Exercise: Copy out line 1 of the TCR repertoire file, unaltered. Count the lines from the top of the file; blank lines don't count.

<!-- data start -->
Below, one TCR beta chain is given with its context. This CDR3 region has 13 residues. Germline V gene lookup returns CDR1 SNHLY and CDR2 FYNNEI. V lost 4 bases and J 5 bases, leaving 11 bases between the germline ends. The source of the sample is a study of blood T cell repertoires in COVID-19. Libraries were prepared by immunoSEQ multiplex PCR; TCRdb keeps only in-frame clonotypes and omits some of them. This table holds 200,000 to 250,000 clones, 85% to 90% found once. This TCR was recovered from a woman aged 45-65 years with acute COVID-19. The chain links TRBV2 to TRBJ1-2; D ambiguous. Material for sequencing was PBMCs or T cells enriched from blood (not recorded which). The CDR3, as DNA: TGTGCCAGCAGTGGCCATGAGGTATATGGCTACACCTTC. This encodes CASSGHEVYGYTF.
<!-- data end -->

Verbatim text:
Below, one TCR beta chain is given with its context. This CDR3 region has 13 residues. Germline V gene lookup returns CDR1 SNHLY and CDR2 FYNNEI. V lost 4 bases and J 5 bases, leaving 11 bases between the germline ends. The source of the sample is a study of blood T cell repertoires in COVID-19. Libraries were prepared by immunoSEQ multiplex PCR; TCRdb keeps only in-frame clonotypes and omits some of them. This table holds 200,000 to 250,000 clones, 85% to 90% found once. This TCR was recovered from a woman aged 45-65 years with acute COVID-19. The chain links TRBV2 to TRBJ1-2; D ambiguous. Material for sequencing was PBMCs or T cells enriched from blood (not recorded which). The CDR3, as DNA: TGTGCCAGCAGTGGCCATGAGGTATATGGCTACACCTTC. This encodes CASSGHEVYGYTF.